Anticancer Properties

Radishes are a cancer-fighting food. Anticancer properties in radishes come from a unique mix of antioxidants like vitamin C and other nutrients. The spiciness in radishes is attributed to plant chemical compounds, including myrosinase, glucosinolate, and isothiocyanate.

These naturally occurring substances in radishes may be behind their other anticancer properties. Studies have shown that radishes have anticancer properties that may benefit people with or at risk of certain types of cancers, including breast and prostate cancer.

Cardiovascular Improvement

Radishes are also known for their healthy effects on blood pressure. The green leaves of the may be the most beneficial. One animal study demonstrated blood pressure–lowering effects in people who consumed an extract from radish leaves.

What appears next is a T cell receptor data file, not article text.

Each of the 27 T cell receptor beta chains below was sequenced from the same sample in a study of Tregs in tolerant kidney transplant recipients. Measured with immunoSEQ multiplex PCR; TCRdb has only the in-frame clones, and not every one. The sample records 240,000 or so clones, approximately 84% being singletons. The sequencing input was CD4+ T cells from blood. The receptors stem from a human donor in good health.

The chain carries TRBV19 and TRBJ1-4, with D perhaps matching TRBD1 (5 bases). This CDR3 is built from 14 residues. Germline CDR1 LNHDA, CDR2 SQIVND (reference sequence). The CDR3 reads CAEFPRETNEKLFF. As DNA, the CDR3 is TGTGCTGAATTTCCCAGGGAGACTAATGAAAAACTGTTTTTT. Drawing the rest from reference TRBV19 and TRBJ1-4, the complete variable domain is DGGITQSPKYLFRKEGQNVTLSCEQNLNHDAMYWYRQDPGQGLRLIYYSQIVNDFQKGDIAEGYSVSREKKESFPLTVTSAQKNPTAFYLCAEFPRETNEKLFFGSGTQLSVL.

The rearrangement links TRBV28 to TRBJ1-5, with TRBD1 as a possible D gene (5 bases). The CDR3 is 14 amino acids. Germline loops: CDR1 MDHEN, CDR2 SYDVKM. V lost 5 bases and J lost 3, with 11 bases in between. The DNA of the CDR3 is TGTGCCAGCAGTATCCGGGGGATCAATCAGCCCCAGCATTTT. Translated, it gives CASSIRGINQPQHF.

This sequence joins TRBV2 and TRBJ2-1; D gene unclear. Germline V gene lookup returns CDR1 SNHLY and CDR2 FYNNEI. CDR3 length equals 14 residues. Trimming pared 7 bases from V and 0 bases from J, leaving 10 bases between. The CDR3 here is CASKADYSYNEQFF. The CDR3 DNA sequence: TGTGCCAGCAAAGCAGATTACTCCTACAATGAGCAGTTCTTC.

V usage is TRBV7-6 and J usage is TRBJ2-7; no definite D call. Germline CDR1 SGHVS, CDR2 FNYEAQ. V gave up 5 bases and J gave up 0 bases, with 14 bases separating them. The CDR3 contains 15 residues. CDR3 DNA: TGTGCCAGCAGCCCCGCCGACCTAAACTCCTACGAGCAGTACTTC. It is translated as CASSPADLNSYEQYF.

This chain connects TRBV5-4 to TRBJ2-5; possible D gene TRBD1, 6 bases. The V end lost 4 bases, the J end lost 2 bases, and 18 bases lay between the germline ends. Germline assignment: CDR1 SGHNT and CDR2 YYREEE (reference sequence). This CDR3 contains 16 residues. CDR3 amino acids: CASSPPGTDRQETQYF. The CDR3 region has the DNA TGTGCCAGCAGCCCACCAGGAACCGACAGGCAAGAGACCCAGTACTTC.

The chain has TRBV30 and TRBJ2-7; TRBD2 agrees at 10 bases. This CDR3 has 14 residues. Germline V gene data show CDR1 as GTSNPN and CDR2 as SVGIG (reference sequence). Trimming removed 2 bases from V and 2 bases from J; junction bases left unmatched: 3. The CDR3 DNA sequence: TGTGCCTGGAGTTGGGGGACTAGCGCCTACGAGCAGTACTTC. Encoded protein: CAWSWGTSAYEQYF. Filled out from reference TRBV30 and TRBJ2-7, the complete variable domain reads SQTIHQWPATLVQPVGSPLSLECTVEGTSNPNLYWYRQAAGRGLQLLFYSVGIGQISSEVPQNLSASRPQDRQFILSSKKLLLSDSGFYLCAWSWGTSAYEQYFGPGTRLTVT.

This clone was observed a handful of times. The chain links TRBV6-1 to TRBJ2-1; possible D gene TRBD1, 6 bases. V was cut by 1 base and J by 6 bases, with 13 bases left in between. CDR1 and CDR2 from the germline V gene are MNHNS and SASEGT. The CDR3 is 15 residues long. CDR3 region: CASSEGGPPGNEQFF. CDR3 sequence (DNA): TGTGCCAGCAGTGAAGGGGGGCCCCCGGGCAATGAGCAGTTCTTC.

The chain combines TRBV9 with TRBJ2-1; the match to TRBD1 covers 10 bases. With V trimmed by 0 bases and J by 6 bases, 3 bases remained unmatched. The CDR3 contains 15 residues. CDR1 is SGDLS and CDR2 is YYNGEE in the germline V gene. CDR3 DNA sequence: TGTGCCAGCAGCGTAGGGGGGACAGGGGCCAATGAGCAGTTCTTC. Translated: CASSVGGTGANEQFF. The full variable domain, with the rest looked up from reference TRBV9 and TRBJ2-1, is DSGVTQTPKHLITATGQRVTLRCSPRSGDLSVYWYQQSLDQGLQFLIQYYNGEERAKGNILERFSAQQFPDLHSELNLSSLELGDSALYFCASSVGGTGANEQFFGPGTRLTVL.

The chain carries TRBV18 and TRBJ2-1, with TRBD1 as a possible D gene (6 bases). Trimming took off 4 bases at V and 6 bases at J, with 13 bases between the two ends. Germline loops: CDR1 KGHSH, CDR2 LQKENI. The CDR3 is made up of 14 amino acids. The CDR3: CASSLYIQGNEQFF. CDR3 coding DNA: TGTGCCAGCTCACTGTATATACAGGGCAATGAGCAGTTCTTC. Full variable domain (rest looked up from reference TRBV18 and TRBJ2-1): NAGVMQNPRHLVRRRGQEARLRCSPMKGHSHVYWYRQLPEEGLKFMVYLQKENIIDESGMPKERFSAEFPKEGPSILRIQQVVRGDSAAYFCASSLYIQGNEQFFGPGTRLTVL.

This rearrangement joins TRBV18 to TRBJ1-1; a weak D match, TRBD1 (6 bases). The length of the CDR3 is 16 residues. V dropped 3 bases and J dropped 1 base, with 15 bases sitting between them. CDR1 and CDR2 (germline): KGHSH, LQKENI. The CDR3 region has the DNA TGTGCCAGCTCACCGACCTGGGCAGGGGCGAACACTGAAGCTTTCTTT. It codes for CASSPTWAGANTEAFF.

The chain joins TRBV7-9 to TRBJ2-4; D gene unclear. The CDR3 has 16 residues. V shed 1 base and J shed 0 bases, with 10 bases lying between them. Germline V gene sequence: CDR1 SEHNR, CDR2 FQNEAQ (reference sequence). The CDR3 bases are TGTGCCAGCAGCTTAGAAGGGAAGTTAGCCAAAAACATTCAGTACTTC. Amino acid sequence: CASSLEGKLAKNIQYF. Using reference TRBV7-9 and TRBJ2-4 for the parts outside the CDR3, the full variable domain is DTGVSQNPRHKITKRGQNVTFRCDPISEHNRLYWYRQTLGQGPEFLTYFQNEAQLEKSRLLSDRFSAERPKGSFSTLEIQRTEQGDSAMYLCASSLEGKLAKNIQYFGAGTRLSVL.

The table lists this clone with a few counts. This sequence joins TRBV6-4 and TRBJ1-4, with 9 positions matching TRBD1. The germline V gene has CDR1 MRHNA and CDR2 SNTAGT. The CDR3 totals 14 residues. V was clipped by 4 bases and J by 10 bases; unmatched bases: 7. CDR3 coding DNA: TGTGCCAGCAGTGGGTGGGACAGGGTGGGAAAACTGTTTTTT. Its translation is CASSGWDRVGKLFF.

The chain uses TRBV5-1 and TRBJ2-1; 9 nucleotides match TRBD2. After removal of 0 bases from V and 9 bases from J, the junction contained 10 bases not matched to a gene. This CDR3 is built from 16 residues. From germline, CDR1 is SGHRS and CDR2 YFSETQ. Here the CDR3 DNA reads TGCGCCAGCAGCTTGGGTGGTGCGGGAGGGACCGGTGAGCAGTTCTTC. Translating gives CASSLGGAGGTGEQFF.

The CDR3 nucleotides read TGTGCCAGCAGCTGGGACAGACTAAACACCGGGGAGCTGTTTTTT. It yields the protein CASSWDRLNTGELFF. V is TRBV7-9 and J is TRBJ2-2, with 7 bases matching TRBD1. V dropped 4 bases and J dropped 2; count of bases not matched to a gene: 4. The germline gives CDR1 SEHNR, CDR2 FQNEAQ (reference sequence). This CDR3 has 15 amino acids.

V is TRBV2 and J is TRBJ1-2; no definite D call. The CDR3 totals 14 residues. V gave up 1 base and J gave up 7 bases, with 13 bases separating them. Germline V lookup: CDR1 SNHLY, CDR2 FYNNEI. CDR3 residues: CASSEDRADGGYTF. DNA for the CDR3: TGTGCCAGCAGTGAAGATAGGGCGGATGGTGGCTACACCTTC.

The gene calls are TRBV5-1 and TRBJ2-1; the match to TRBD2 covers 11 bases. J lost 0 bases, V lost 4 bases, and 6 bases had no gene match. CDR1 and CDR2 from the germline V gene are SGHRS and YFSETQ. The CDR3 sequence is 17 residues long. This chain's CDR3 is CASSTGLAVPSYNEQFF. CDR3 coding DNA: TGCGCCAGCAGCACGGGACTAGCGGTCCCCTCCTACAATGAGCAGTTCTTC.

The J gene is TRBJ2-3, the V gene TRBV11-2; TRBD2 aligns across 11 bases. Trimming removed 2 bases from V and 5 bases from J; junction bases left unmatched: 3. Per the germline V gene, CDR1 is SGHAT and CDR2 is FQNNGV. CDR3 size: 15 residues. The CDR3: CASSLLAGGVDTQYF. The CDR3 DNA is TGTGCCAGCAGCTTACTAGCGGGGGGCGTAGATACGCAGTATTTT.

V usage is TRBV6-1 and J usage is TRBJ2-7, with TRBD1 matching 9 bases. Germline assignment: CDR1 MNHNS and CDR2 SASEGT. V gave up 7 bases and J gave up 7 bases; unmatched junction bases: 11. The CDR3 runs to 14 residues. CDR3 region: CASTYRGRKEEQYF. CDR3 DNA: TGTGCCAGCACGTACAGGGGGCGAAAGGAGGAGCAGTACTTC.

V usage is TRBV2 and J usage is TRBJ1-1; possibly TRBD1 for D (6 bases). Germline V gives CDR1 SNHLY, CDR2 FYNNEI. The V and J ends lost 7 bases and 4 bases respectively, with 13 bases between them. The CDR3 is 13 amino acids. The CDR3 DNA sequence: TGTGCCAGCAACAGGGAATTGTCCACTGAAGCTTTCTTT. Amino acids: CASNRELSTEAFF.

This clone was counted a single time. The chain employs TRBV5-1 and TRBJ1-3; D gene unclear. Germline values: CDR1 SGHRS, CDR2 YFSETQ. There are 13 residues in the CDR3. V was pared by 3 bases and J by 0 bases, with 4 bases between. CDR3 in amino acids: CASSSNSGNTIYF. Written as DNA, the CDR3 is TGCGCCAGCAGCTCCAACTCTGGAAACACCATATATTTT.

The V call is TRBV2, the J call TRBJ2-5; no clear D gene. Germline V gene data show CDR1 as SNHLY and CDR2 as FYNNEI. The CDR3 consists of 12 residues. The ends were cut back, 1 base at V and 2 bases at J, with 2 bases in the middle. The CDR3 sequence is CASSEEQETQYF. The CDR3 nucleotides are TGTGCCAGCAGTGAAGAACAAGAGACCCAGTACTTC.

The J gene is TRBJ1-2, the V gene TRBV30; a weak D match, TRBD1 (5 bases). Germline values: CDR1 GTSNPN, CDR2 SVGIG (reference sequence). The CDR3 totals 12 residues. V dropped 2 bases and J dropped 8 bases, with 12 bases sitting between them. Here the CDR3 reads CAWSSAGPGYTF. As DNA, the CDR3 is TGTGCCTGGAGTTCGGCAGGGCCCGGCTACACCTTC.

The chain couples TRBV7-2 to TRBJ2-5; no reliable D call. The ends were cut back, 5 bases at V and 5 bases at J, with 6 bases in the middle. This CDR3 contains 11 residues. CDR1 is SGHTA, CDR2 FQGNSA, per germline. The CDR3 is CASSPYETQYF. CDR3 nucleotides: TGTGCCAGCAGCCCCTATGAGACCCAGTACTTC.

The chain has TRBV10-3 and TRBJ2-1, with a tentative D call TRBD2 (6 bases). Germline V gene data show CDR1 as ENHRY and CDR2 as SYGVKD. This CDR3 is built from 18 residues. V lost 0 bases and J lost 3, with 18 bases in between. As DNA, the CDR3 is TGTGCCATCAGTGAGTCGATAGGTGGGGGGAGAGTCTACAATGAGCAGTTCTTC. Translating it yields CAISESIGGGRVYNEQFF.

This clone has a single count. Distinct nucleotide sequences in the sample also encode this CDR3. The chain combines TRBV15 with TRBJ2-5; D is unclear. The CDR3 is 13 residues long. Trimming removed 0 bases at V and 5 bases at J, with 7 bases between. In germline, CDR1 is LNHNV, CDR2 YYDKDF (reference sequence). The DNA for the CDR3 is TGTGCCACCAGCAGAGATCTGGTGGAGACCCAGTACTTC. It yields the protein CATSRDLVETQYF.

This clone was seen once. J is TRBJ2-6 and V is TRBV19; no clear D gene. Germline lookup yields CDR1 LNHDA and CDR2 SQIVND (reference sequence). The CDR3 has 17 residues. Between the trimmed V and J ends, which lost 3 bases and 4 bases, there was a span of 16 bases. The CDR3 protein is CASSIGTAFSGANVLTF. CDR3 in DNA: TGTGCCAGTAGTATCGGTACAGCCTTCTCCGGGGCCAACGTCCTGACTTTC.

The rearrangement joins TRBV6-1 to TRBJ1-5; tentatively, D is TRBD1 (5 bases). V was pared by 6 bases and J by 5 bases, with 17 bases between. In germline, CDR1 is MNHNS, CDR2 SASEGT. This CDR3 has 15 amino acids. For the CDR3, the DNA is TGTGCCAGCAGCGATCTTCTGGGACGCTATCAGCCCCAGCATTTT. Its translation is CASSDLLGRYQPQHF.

Another study suggests a certain variety of radish known as daikon could be even more beneficial because it contains more naturally occurring nitric oxide and trigonelline. Trigonelline is beneficial to blood vessel health and protective against type 2 diabetes.

Radish Nutrition

Radishes are rich in water content, fiber, vitamins, and minerals. The following nutrition facts are provided by the U.S. Department of Agriculture (USDA) for 1 cup (116 grams) sliced, raw radish:

  • Calories: 19
  • Fat: 0.1 grams (g)
  • Sodium: 45 milligrams (mg)
  • Carbohydrates: 4 g
  • Fiber: 2 g
  • Sugar: 2.2 g
  • Protein: 0.8 g

Radishes also contain other nutrients, including calcium, potassium, and several B vitamins. 

Radish Side Effects

The following are side effects that may occur with radishes.

Food Allergies